Over the last six months, my outlook on life has improved a lot. I no longer feel like murdering people for no reason, so that’s a definite step in the right direction. I’m sleeping reasonably well, which does wonders for a person’s mental state. I don’t burst into tears at the drop of a hat. Yes, tears well in my eyes, but I no longer sob like I once did.
This all means that I’m moving along the road of grief and I’m doing well.
However, the last two months has seen me feeling exhausted. Even with plenty of sleep, I feel tired all day. Some days, which is becoming more regular, I can hardly drag myself out of bed, let alone get through the day.
Today, I decided to go to the doctor. My usual doctor is cutting back his hours and his surgery is no longer open before or after work, or at lunchtime. And he hasn’t opened on a Saturday for a couple of years. I find that if I leave work early, his surgery is shut too, even though it’s supposed to be open. So…I went to another doctor.
This doctor knows nothing about me so she asked a lot of questions. I knew it was inevitable that I’d have to mention Barry, but I thought that after almost 18 months I’d be fine with that.
As soon as I had to say his name, the tears came. I felt like a blubbering idiot, but she was understanding and waited patiently for me to continue. I told her everything that had happened in the last 18 months – the suicide, the attempted suicide, the loss of will to live, the sleepless nights, the anger, the pain, my memory problems and my lack of focus (which continues to plague me). She typed it all into my file and then gave me a physical. I’m to have a range of blood tests done to find out if there’s a medical reason for my exhaustion.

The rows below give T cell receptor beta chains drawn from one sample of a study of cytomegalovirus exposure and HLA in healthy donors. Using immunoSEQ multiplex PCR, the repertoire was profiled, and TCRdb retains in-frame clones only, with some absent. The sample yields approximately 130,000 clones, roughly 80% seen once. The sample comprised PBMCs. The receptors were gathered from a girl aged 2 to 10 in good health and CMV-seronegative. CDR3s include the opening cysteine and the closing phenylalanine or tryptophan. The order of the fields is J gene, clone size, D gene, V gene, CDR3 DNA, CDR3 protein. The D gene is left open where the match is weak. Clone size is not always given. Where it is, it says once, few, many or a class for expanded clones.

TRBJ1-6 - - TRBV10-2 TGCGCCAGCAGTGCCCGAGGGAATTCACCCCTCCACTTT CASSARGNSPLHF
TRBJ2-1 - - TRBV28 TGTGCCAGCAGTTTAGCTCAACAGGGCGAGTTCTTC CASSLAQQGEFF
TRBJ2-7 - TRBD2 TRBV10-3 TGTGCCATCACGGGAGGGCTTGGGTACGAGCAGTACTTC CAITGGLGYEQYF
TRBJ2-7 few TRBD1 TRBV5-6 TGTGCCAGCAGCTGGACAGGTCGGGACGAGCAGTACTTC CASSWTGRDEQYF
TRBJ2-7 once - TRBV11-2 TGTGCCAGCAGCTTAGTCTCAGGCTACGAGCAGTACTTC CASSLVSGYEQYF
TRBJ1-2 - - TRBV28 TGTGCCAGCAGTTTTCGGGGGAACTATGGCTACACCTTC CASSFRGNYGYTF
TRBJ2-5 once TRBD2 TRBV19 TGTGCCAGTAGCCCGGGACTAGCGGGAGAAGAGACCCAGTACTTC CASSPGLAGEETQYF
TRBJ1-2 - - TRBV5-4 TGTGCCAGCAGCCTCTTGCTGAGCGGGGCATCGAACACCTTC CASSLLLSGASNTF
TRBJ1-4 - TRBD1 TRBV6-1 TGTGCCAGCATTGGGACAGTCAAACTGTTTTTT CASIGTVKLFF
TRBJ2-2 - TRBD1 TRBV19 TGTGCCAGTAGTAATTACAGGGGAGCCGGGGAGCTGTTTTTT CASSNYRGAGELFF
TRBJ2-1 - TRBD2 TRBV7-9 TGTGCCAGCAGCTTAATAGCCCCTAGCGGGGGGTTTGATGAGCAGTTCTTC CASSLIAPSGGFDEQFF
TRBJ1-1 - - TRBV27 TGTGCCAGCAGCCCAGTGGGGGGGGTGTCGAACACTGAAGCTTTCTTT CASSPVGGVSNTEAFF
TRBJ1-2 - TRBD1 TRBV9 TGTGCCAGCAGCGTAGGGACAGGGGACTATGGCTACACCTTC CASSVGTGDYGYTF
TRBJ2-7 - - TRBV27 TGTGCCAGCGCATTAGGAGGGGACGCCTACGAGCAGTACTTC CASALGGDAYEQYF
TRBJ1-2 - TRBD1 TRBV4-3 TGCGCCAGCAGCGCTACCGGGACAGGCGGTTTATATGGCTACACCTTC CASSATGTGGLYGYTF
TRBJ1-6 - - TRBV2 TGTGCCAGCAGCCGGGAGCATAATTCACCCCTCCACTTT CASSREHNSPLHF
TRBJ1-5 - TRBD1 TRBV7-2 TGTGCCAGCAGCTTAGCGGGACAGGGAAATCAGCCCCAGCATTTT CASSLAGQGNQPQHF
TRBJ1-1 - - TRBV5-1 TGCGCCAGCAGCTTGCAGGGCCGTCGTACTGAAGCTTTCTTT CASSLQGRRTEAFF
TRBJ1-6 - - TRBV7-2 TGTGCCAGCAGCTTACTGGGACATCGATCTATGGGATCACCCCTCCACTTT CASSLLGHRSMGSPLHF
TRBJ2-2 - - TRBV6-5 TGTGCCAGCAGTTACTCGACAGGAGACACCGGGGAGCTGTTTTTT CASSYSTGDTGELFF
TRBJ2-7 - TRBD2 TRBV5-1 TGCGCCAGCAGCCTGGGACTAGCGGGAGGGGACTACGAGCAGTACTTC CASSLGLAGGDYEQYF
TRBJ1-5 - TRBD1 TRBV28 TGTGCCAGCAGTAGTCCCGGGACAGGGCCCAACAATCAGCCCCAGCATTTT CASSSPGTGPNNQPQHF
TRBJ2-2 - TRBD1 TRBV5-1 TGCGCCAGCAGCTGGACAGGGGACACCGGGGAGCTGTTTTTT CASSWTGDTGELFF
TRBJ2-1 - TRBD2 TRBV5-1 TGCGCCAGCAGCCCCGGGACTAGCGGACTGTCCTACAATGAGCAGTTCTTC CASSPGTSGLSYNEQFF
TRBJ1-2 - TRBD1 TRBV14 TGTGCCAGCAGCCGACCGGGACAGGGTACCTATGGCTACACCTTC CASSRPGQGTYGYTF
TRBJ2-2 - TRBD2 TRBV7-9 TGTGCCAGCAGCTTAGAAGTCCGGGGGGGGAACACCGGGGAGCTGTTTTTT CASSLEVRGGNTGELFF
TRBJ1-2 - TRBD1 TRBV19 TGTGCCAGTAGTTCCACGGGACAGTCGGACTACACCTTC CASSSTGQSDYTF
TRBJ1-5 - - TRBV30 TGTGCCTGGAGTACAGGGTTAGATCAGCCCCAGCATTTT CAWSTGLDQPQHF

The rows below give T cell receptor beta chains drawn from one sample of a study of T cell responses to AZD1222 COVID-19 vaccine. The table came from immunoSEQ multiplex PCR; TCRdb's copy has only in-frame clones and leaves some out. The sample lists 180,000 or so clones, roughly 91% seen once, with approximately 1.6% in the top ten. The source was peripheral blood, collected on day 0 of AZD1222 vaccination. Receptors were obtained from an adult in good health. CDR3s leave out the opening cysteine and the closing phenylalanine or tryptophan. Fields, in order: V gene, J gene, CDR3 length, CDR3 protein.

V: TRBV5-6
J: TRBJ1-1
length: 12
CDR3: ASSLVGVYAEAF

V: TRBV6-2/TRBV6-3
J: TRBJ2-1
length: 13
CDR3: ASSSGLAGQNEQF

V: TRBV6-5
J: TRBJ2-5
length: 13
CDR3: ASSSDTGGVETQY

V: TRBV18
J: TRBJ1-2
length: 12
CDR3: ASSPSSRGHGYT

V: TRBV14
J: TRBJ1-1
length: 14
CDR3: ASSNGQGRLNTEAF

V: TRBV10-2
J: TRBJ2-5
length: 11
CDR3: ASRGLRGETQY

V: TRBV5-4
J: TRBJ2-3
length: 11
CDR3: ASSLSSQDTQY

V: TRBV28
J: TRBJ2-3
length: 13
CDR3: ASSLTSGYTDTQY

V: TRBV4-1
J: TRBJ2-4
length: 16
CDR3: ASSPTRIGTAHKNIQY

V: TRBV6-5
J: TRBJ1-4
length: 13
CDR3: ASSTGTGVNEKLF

Later, I sat at home and realised there was a lot I didn’t tell her too. I’m not the same person I was before I lost Barry. I know I’ll never be that person again. I’ve become less tolerant of people and their ways. I get annoyed quite easily and find myself thinking how stupid people are for wasting their lives wanting worthless things. I get angry when people tell me the most important thing in this world is money. I want to tell them, convince them, that happiness is the most important thing. Money is nothing without happiness.
The biggest change in me, is that I don’t like being around people anymore. I never was a social butterfly, but I always tolerated functions and outings and made the best of them. These days, I don’t want to be around other people. I no longer hate people, or the world, for what happened to Barry, but I feel safer and more content when I’m just with the small group of people I call my family (and some of them are friends). I’ve become a loner.
One incident in a person’s life can change a person…for good or bad. Barry’s death certainly had a lasting affect on many people, including me. Finding myself has been more difficult than you can imagine.